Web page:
Jadia was truly cookin’ with gas when in tones most touching she recalled a recent sojourn in Vieux Fort with the prime minister when he was not “suited up for state business” and had on “his pants and blue shirt.” On the obviously unforgettable occasion Jadia and her boss had crossed the road when abruptly he’d turned around and returned to their starting point.

Why? According to his companion on the occasion the prime minister from the corner of his eye had spied some kids in their school uniforms and simply could not resist having a word with them.

Challenging the studio camera’s gaze, the bespectacled Ms JnPierre rhapsodized about Kenny Anthony—The Man. “He loves kids,” said the mother in Jadia, smiling from ear to there, “and they just love him back. Vieux Fort kids, in particular.”

The prime minister-in-mufti had asked the little children how they had enjoyed their first day in school, told them how nice they looked and how absolutely happy he was to see them. He may also have asked what they had for breakfast, although to be fair, his press secretary kept that tidbit between them.

By Jadia’s impeccable assessment, the prime minister was an inspiration to the young everywhere!  In her sweet sweet telling, this was the one-of-a-kind man the opposition was seeking to paint in the frightening colors of a green-eyed monster.

Also by Jadia’s measure, the press had aided and abetted the character assassination. Certain talk-show hosts were guilty of perpetuating the egregious opposition
falsehood that Saint Lucia’s prime minister was other than a saint unblemished, pure to the core. Which explained why Jadia’s party was now seriously considering the establishment communications systems under its direct control—why GIS, RSL and NTN are undergoing strategic character modifications!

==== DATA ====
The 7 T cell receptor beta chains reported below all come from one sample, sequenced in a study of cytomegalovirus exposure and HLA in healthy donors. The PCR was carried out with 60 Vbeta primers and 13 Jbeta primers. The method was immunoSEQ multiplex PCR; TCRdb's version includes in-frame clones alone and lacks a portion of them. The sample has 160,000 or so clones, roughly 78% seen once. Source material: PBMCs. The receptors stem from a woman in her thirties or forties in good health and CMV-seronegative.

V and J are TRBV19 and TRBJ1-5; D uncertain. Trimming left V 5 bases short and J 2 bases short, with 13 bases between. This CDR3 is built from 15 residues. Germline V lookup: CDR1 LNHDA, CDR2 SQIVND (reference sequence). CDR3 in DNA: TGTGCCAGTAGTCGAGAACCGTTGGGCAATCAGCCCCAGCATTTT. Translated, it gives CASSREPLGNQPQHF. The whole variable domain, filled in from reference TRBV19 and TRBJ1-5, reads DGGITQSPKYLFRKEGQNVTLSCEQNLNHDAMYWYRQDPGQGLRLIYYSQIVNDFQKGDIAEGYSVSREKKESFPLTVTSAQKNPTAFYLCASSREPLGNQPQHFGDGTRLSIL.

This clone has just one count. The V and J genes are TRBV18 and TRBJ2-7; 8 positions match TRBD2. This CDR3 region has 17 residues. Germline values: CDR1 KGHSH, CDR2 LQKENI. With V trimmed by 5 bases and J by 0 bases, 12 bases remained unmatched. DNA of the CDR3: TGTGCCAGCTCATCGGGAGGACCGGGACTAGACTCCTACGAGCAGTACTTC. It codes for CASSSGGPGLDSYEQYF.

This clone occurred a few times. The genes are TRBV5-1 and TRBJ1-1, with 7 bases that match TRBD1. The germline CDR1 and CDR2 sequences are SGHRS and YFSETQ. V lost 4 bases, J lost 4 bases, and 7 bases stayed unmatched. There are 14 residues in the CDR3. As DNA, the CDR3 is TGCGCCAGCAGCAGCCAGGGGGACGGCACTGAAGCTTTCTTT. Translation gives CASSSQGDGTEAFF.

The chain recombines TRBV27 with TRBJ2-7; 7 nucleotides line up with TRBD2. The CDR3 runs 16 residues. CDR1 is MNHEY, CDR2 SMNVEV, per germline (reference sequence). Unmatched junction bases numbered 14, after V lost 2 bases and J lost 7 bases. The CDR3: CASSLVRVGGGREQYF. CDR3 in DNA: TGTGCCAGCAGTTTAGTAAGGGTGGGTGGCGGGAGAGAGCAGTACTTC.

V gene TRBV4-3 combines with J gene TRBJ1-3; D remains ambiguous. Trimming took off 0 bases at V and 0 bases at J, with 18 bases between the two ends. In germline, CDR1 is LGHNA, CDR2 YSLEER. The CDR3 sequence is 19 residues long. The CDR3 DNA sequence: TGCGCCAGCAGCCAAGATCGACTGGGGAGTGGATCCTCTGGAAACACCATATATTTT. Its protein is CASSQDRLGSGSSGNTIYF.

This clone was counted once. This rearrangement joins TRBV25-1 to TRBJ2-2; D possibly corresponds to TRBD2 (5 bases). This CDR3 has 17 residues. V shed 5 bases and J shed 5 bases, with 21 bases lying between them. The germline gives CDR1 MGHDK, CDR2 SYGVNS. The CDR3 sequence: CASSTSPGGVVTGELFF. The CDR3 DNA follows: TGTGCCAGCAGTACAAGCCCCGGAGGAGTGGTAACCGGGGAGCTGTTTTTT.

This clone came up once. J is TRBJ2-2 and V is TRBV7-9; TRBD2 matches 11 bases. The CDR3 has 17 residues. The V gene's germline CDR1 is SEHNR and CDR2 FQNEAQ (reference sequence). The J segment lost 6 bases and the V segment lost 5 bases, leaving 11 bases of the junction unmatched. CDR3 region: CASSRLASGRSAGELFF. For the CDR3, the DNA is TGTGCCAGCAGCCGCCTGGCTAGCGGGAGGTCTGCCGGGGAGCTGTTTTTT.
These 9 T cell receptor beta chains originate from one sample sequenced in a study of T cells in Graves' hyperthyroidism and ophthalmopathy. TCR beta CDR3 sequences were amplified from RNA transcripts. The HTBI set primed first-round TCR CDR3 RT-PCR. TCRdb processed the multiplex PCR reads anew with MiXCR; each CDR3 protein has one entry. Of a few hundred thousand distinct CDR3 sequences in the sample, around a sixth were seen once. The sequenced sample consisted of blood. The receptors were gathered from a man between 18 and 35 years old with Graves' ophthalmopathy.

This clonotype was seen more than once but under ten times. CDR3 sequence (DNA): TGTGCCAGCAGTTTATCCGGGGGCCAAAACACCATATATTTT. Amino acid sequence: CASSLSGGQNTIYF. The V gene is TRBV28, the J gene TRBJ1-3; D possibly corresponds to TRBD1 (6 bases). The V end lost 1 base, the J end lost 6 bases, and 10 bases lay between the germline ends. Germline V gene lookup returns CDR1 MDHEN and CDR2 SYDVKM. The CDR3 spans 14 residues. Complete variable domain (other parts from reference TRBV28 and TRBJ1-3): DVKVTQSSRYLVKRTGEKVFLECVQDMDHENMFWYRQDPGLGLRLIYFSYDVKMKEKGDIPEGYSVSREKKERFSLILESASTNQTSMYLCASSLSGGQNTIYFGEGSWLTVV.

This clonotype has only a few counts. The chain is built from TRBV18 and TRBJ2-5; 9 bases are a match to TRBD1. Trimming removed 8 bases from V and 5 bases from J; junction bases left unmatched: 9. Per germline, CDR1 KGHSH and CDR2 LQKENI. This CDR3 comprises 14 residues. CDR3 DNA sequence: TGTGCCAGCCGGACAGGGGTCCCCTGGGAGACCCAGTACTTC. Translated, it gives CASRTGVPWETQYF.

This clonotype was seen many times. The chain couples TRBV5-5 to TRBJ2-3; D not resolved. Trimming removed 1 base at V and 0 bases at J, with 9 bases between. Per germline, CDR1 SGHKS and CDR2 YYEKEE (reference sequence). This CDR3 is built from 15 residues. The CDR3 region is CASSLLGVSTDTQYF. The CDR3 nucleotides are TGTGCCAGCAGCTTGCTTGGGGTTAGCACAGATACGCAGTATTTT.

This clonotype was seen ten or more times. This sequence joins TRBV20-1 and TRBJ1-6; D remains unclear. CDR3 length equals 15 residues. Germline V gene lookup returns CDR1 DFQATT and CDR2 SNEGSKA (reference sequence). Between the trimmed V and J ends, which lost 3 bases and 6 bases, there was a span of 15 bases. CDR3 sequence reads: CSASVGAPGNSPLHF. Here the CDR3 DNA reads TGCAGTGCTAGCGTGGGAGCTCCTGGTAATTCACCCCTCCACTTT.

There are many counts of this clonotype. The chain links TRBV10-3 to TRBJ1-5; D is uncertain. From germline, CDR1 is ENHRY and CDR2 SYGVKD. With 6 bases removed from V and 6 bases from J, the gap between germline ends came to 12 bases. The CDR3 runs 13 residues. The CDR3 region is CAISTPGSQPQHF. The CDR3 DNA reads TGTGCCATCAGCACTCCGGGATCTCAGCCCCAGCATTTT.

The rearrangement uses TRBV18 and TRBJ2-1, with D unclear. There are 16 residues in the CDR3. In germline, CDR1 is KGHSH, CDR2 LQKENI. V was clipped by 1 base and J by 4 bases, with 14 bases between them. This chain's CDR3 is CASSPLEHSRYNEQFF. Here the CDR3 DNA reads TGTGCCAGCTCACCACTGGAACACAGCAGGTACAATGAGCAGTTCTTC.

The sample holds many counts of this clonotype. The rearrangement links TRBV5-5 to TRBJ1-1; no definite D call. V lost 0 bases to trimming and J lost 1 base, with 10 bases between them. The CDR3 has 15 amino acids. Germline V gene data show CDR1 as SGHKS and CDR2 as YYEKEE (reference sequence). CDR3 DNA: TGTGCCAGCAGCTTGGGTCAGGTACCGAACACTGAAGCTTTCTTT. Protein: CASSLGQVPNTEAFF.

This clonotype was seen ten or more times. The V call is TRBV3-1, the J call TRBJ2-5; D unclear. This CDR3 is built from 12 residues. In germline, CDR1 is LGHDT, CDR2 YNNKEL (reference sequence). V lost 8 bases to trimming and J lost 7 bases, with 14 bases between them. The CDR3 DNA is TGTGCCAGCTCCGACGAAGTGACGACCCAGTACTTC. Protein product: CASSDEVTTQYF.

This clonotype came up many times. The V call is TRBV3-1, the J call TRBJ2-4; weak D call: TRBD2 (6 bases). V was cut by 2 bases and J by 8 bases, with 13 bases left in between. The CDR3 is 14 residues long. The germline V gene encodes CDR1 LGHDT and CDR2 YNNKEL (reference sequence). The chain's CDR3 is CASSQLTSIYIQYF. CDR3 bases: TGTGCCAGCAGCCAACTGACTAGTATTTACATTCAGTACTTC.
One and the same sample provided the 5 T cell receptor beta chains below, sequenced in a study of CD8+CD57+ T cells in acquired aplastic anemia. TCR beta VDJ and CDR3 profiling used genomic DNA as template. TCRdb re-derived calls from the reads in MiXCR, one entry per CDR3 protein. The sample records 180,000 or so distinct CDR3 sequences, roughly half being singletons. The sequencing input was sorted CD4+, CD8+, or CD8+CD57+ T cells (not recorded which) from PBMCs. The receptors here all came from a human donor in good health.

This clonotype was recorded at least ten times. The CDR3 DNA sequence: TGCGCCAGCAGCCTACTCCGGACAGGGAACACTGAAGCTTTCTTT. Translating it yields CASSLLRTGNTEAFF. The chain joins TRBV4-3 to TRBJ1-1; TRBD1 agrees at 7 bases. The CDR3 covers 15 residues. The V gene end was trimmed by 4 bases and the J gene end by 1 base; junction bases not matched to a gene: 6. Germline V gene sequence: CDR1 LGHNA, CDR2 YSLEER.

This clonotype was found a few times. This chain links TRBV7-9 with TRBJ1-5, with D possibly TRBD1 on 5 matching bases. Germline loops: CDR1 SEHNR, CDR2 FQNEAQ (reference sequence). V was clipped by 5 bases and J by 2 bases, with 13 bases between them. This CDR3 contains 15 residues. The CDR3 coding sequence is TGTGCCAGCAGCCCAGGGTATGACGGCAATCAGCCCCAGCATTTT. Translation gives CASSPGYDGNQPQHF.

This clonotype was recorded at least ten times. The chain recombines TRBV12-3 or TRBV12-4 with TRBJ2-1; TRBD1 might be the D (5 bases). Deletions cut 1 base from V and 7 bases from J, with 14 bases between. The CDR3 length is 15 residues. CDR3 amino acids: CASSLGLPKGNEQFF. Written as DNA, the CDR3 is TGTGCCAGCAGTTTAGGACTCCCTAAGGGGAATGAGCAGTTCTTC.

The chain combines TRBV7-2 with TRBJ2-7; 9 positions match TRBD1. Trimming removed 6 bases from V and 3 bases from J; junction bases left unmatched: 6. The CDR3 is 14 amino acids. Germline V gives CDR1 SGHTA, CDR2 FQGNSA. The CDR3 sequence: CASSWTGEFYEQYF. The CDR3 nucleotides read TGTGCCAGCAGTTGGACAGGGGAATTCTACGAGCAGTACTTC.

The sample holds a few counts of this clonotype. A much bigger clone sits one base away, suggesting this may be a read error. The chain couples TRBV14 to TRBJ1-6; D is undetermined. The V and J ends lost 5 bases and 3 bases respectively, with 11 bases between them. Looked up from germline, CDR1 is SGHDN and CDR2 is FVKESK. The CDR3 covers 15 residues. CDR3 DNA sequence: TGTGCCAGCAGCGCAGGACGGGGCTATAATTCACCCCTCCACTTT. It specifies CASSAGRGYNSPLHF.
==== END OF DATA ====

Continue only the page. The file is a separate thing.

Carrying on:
Jadia’s classic response to another full-toss, this time from a cagey caller who wanted to know if the ever-faithful Jadia truly believed her boss incapable of wrongdoing. Moreover, if she should (heaven forbid!) discover him with his pants at his ankles, so to speak, how would she react?

“Thank you caller. I’m so pleased, I’m so happy you asked that question,” the PM’s press secretary gushed. “You see, the Labour Party has in place mechanisms that allow us to address and resolve our
internal problems privately.”  You could almost hear Rameau fiddling softly in the background.

Jadia assured the caller and the viewing nation that “that is why we don’t have to come out to complain to the media.” Which of course was a lady’s way of saying Ubaldus Raymond was nothing but an unpatriotic and prevaricating ingrate hell-bent on washing his party’s dirty laundry in William Peter Boulevard!

Jadia closed the show
with yet another assurance, this time that no one stood between her and her boss. She had full and direct access to him, anytime, anywhere. Perchance something was bothering her, all she had to do was knock on the prime minister’s door and her normal equilibrium would instantly be restored.

Love her or hate her, you cannot deny that on Wednesday evening the beguiling Jadia JnPierre-Emmanuel did precisely as was expected of her, at any rate by the man who hired her in the first place. Which is not to say she necessarily believes all she said about certain headline-making foul mouths that deserve to remain anonymous. Public relations have little to do with the image-maker’s personal convictions!

Did I mention that almost all of Jadia’s callers on Wednesday evening seemed to be reading their congratulations on a job well done as if from the same script? Then again, wha’ wrong widdat? It’s all part of the job for which the lady is well paid!

Meanwhile, over at Choice TV the night’s special guest was wrestling with questions for which he had few believable answers. Over and over he was reduced to acknowledging he had done no special preparation for Wednesday’s appearance. For which Timothy Poleon will doubtless be blamed, since he insisted on proof supportive of his guest’s sometimes numbing responses, especially when referring to ALBA. For the most part Claudius Preville failed effectively to handle his Jadia-enchanted callers.

For his final words the economist and keynote speaker at the UWP’s most recent convention the economist regretted he had not been allowed the opportunity to talk about the unemployment situation, the dismal state of the economy and other national problems.

Yeah, right!